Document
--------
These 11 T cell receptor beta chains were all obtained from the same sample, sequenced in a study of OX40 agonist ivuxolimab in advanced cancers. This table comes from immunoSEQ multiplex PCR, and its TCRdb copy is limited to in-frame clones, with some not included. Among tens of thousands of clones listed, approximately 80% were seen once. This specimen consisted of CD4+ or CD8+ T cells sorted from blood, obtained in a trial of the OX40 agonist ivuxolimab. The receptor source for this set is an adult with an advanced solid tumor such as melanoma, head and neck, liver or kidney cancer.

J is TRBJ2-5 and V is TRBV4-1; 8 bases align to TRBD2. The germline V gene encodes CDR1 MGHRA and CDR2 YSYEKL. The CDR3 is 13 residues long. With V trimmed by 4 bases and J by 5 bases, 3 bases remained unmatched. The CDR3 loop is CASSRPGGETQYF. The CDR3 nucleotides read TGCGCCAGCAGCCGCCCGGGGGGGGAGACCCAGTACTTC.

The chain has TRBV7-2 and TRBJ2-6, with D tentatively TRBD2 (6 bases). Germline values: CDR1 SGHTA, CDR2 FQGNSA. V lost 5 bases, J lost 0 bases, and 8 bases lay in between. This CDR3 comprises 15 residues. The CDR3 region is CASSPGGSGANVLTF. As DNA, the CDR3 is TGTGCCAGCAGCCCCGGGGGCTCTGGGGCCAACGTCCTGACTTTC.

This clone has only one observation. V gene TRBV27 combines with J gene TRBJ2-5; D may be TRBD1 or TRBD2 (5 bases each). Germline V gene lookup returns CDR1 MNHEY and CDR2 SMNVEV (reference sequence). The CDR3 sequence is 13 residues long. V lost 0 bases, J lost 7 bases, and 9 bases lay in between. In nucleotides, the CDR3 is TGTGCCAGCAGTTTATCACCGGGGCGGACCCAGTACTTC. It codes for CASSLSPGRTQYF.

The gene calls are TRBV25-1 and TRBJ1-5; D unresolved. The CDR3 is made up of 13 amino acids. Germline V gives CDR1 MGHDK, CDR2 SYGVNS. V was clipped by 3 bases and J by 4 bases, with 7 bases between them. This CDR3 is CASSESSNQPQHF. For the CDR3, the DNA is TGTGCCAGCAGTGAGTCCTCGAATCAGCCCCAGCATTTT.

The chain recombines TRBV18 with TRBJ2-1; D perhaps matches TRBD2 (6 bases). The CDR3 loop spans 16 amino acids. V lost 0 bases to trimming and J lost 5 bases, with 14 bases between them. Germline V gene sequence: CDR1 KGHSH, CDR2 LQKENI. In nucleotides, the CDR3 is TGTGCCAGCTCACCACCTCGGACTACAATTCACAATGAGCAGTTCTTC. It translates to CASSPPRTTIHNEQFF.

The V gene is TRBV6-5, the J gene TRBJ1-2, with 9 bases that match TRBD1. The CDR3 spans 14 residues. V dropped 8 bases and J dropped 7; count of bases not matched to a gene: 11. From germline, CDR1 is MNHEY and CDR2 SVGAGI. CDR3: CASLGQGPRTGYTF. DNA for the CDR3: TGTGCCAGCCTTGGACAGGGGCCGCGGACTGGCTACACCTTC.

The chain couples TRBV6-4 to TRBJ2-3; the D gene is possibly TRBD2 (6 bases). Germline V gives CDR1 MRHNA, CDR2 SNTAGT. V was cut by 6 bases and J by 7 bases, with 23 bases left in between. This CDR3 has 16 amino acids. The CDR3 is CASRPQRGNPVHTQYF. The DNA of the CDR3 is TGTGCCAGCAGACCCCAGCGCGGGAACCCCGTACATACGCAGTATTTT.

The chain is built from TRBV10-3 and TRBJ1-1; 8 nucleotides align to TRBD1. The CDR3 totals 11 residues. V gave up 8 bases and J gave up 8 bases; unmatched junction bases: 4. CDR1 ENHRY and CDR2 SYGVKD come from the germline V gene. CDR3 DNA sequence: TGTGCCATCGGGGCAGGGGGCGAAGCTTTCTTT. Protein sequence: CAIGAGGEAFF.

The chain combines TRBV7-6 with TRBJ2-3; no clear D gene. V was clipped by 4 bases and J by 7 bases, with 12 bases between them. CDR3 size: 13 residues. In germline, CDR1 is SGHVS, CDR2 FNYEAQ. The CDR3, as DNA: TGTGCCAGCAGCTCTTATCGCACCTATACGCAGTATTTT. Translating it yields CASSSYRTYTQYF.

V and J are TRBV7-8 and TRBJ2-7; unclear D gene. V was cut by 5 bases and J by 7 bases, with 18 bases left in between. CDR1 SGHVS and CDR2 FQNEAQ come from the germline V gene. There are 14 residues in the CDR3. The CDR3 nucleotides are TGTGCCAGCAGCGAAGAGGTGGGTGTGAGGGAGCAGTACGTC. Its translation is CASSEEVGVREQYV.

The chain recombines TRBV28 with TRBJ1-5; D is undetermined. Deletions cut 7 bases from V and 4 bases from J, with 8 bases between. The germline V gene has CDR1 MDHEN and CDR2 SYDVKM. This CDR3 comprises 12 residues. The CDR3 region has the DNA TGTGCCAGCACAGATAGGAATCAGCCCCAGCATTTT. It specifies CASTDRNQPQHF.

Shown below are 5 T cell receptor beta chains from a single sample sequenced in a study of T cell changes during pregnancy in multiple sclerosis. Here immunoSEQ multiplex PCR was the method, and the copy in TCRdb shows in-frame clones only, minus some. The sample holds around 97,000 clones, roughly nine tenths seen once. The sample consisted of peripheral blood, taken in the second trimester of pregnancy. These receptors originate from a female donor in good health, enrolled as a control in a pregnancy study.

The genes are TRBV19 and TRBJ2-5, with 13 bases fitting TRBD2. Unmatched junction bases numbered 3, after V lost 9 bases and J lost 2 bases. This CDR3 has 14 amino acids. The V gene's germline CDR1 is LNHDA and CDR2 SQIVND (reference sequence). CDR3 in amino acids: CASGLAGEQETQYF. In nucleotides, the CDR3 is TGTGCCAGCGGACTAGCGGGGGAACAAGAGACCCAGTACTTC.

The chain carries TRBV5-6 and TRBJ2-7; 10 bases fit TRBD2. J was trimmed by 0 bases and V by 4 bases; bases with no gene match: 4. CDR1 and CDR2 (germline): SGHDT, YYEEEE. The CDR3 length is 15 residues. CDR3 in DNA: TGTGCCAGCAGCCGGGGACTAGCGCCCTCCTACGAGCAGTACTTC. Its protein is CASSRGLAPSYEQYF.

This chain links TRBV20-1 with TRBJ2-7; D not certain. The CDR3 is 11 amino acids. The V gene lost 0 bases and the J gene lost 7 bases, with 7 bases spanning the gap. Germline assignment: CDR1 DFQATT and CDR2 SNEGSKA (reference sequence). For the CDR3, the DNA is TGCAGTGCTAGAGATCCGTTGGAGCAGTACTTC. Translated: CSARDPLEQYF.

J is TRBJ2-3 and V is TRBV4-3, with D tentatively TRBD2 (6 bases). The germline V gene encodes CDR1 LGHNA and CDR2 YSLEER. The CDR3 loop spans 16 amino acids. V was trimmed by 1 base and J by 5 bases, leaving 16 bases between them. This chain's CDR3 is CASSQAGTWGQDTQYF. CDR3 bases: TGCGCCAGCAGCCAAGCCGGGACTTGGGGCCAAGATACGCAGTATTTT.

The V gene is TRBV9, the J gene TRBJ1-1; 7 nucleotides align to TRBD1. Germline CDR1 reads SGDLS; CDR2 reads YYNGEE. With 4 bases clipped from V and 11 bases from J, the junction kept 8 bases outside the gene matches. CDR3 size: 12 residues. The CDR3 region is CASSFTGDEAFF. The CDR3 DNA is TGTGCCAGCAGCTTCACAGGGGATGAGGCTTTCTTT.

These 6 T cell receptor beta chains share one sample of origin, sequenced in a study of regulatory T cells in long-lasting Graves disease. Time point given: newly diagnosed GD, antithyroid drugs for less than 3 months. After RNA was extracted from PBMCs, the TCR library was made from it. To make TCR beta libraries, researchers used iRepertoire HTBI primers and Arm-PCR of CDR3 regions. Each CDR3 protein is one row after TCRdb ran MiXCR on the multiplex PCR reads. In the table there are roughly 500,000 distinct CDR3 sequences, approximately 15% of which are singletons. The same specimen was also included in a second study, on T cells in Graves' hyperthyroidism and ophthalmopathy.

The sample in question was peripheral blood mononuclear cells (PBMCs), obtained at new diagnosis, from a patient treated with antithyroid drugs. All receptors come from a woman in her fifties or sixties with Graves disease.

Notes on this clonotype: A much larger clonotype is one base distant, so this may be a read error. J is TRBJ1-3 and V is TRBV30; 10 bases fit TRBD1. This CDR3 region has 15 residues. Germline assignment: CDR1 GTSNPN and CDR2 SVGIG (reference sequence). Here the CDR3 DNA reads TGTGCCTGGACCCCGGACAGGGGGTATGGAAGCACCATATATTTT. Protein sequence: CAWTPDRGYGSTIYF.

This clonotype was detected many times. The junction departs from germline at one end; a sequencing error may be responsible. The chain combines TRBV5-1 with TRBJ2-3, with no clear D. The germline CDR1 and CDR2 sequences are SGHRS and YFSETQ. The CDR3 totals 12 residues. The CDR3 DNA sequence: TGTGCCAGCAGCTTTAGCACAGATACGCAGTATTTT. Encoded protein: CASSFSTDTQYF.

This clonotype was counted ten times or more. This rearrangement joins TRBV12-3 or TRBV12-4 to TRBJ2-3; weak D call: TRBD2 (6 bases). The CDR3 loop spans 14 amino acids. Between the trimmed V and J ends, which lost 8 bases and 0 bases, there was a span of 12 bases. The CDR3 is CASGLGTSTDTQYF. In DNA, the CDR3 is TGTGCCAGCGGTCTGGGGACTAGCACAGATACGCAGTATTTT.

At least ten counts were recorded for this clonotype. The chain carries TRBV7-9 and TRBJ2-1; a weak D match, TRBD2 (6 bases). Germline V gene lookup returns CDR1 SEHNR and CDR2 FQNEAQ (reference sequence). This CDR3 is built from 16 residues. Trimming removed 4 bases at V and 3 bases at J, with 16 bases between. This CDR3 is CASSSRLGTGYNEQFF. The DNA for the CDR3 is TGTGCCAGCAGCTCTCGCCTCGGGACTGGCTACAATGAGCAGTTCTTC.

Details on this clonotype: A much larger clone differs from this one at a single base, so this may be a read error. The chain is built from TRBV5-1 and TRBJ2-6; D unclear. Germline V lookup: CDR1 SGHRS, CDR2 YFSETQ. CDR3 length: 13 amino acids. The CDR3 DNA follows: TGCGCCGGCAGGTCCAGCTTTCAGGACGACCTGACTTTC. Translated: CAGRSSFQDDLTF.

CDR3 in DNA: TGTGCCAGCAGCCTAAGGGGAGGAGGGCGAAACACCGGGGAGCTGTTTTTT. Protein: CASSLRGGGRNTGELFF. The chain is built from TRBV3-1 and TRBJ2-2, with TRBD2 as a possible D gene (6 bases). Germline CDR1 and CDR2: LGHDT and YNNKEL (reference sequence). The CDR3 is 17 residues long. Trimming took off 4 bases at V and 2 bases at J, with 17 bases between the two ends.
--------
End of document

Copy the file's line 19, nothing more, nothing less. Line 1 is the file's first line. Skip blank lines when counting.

These 6 T cell receptor beta chains share one sample of origin, sequenced in a study of regulatory T cells in long-lasting Graves disease. Time point given: newly diagnosed GD, antithyroid drugs for less than 3 months. After RNA was extracted from PBMCs, the TCR library was made from it. To make TCR beta libraries, researchers used iRepertoire HTBI primers and Arm-PCR of CDR3 regions. Each CDR3 protein is one row after TCRdb ran MiXCR on the multiplex PCR reads. In the table there are roughly 500,000 distinct CDR3 sequences, approximately 15% of which are singletons. The same specimen was also included in a second study, on T cells in Graves' hyperthyroidism and ophthalmopathy.